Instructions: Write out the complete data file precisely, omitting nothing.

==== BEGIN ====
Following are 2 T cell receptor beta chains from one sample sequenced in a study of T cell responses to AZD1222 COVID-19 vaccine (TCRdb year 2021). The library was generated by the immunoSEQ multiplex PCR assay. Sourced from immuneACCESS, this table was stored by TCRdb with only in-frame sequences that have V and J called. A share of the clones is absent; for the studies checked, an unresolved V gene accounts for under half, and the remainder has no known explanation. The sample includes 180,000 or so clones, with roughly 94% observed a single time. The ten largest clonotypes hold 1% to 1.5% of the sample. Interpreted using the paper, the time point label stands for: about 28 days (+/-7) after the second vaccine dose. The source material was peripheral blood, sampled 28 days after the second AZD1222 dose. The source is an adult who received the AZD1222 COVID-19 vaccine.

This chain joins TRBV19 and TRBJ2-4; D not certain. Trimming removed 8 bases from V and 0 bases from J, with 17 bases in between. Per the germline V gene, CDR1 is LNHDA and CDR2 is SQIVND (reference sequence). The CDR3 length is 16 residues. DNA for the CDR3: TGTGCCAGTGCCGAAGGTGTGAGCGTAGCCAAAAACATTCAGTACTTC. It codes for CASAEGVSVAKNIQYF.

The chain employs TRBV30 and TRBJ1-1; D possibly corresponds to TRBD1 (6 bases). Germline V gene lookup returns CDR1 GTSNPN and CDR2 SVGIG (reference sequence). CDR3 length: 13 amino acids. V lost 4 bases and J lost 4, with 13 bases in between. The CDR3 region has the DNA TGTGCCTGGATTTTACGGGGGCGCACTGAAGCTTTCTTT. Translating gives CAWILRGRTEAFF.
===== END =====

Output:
Following are 2 T cell receptor beta chains from one sample sequenced in a study of T cell responses to AZD1222 COVID-19 vaccine (TCRdb year 2021). The library was generated by the immunoSEQ multiplex PCR assay. Sourced from immuneACCESS, this table was stored by TCRdb with only in-frame sequences that have V and J called. A share of the clones is absent; for the studies checked, an unresolved V gene accounts for under half, and the remainder has no known explanation. The sample includes 180,000 or so clones, with roughly 94% observed a single time. The ten largest clonotypes hold 1% to 1.5% of the sample. Interpreted using the paper, the time point label stands for: about 28 days (+/-7) after the second vaccine dose. The source material was peripheral blood, sampled 28 days after the second AZD1222 dose. The source is an adult who received the AZD1222 COVID-19 vaccine.

This chain joins TRBV19 and TRBJ2-4; D not certain. Trimming removed 8 bases from V and 0 bases from J, with 17 bases in between. Per the germline V gene, CDR1 is LNHDA and CDR2 is SQIVND (reference sequence). The CDR3 length is 16 residues. DNA for the CDR3: TGTGCCAGTGCCGAAGGTGTGAGCGTAGCCAAAAACATTCAGTACTTC. It codes for CASAEGVSVAKNIQYF.

The chain employs TRBV30 and TRBJ1-1; D possibly corresponds to TRBD1 (6 bases). Germline V gene lookup returns CDR1 GTSNPN and CDR2 SVGIG (reference sequence). CDR3 length: 13 amino acids. V lost 4 bases and J lost 4, with 13 bases in between. The CDR3 region has the DNA TGTGCCTGGATTTTACGGGGGCGCACTGAAGCTTTCTTT. Translating gives CAWILRGRTEAFF.